Wednesday, September 30, 2009

Using Preload to boot startup and general performance for Fedora

Preload is a daemon that analyses what you do and fetches the binaries you're mostly likely to use to boost starup and general performance. To make a very superficial comparison, it is similar to Windows Superfetch

Note 1: To install preload on Fedora 11
# yum install preload

Note 2: To tweak the preload configuration, you can tweak the
# /etc/preload.conf
(the default value should work well for all most users)

Note 3: To view the log file of the preload daemon
# less /var/log/preload.log

Note 4: If you wish to take a look on what Preload is caching for you, you go to
# /var/lib/preload/preload.state

Note 5: To ensure that the preload daemon is startup everytime
# chkconfig --level 35 preload on

Monday, September 28, 2009

OpenMPI, CentOS Linking Error - :cannot open shared object file: No such file or directory

I was installing OpenMPI on CentOS 5.x. After installation, I  tried to  use pirun, I encountered this error :cannot open shared object file: No such file or directory

The reason for the error is that the the loader is not able to find the because /usr/local/lib is not in its PATH

To resolve the issues, you have to do the following
# vim /etc/
(Add the /usr/local/lib into the file)
# ldconfig

Sunday, September 27, 2009

Gnome evine - Document Viewer

Evine is a simple document viewer that support a number of format such as PDF, Postscript, DjVu, DVI, tiff. he goal of evince is to replace the multiple document viewers that exist on the GNOME Desktop with a single simple application.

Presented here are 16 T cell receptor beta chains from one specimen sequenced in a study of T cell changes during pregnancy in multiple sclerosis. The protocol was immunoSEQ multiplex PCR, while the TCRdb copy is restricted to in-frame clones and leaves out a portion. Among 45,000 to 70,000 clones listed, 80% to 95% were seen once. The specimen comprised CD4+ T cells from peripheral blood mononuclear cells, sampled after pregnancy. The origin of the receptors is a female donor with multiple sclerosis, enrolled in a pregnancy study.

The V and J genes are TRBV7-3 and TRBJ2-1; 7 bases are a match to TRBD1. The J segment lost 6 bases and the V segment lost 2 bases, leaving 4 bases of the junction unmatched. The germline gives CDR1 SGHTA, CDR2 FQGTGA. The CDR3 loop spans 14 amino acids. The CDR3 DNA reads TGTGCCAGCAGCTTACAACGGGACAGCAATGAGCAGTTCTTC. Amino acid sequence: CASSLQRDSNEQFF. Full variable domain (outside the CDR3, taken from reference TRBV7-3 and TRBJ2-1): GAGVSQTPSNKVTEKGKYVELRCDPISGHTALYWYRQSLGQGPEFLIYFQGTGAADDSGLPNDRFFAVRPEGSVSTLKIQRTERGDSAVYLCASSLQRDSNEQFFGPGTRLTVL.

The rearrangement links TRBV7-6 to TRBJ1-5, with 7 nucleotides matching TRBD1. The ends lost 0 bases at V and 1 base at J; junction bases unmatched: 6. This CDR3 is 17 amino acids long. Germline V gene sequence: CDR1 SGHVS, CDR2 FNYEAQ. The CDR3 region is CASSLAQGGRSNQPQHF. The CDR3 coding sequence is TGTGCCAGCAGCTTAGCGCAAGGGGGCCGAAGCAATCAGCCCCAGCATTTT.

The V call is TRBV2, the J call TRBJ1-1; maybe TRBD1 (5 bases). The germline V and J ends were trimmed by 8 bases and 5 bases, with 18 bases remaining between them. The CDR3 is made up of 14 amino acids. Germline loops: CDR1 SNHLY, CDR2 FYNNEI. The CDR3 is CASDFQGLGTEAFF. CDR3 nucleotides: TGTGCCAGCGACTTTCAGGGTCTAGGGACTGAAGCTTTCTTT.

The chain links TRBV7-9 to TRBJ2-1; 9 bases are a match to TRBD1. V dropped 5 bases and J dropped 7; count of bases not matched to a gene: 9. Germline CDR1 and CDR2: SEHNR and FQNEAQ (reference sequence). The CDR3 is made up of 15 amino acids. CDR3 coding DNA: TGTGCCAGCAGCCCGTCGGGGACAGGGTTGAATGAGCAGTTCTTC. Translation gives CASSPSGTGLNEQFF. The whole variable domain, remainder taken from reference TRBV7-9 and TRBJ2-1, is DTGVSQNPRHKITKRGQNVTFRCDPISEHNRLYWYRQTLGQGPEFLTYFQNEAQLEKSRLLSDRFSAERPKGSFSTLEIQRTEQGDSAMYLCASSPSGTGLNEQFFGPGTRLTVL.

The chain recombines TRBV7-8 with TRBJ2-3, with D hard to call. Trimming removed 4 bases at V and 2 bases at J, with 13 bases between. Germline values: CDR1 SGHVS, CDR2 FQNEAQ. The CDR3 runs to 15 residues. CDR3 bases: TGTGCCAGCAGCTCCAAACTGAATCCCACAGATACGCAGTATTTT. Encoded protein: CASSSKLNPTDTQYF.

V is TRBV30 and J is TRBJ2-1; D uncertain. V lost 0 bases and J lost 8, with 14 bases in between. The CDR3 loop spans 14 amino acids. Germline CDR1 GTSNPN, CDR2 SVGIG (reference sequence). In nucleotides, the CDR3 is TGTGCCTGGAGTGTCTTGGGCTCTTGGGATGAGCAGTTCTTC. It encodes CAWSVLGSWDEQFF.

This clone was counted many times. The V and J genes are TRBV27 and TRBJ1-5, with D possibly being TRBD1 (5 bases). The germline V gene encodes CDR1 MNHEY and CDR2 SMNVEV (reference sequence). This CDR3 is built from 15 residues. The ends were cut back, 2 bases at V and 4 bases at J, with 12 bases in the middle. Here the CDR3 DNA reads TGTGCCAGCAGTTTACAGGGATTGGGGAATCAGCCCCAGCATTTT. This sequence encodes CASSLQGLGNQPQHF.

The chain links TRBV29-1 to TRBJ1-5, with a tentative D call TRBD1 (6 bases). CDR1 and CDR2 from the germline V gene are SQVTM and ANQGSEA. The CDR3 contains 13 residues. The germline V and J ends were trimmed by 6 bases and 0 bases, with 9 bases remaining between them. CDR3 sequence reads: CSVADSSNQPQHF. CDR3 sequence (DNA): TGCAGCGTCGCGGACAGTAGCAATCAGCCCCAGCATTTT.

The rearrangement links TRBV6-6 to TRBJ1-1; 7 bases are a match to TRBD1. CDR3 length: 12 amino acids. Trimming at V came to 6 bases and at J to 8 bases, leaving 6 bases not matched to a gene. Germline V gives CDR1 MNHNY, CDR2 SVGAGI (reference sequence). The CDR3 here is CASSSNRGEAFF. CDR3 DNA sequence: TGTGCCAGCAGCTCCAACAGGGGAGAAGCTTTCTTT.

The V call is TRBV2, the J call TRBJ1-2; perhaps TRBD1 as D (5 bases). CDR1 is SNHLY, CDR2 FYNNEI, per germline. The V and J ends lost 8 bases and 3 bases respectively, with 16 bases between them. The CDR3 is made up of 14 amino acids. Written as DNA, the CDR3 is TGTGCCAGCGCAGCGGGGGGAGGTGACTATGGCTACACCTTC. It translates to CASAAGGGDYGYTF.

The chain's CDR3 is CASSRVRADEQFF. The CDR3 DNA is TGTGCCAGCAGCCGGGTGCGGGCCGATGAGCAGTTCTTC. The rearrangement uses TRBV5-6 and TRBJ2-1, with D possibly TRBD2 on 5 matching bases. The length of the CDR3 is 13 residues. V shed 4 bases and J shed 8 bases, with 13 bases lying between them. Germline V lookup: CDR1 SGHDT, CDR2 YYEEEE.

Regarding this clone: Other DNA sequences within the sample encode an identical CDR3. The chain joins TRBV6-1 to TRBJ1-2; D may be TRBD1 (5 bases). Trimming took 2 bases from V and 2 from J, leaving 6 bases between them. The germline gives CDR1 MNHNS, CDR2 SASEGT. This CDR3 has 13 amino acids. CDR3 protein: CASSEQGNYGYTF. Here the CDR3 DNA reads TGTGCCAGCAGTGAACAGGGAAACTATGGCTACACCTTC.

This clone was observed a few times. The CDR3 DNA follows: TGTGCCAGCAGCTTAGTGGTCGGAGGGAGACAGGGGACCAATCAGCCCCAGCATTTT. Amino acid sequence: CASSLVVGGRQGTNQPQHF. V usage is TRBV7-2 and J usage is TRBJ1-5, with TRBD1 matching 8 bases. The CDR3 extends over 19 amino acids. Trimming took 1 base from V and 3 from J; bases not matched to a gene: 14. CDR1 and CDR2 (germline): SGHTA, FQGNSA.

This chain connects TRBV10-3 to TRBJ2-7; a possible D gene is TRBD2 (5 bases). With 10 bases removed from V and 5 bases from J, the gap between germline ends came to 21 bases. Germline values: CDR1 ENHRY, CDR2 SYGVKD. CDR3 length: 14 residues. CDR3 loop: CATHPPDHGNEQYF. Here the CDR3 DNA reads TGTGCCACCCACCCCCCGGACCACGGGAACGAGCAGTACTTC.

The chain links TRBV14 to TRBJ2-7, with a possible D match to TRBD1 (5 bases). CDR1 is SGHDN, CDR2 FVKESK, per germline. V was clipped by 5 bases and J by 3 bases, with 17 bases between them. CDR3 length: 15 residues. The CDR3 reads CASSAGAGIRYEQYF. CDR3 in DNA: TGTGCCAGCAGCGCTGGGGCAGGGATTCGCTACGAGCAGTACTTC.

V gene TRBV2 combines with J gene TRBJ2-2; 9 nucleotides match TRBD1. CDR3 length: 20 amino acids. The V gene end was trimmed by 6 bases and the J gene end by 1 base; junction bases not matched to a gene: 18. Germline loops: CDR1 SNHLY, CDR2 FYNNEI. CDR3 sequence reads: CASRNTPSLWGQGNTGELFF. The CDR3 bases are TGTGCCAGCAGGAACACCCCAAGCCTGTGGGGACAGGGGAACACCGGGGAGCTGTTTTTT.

Evine comes by default when you install GNOME for most Linux Distribution. If evine is not installed by default, just do a
# apt-get install evine (for debian variants) OR
# yum install evine (RH variants)

Saturday, September 26, 2009

rsync with the soft-links

Simple entry for today.
I was trying to rsync 1 server to another server. To ensure that the symlinks are copy across as symlinks, do the following:

# rsync -rvl /opt/intel server2:/opt/intel
(Make sure the "-l" is included)

Friday, September 25, 2009

Installing MPI4py on CentOS

MPI for Python (mpi4py) provides bindings of the Message Passing Interface (MPI) standard for the Python programming language, allowing any Python program to exploit multiple processors.

Step 1: Install Python and dependencies
# yum install python python-devel python-lib

Step 2: Build OpenMPI with Intel Compiler
See Blog Entry Building OpenMPI with Intel Compiler (Ver 2)

Step 3:
Get and install MPI4py
# wget

Step 4:
Build the MPI4py

# cd /usr/local
# tar -zxf mpi4py-X.X.X.tar.gz
# cd mpi4py-X.X.X

Step 5: Setup of MPI
# python build

# python install

Step 6: Testing
Issuing at the command line:
$ mpiexec -n 5 python demo/
(will launch a five-process run of the Python interpreter and run the test scripts)

Important Notes
For more information on the installation of MPI4py, see the official MPI4py User Guide

Thursday, September 24, 2009

Scientific Software for Python - Numpy, scipy, pyMPI

NumPy is the fundamental package needed for scientific computing with Python. It contains among other things:

SciPy  is open-source software for mathematics, science, and engineering. It is also the name of a very popular conference on scientific programming with Python. The SciPy library depends on NumPy, which provides convenient and fast N-dimensional array manipulation. The SciPy library is built to work with NumPy arrays, and provides many user-friendly and efficient numerical routines such as routines for numerical integration and optimization.

pyMPI is a project integrating the Message Passing Interface (MPI) into the Python interpreter.

Tuesday, September 22, 2009

Installing xrdp on Fedora 11

What is xrdp? According to the xrdp project website, xrdp is an open source remote desktop protocol(rdp) server. Xrdp uses Xvnc or X11rdp to manage the X session and will display X window desktop to the user via Remote Desktop Protocol.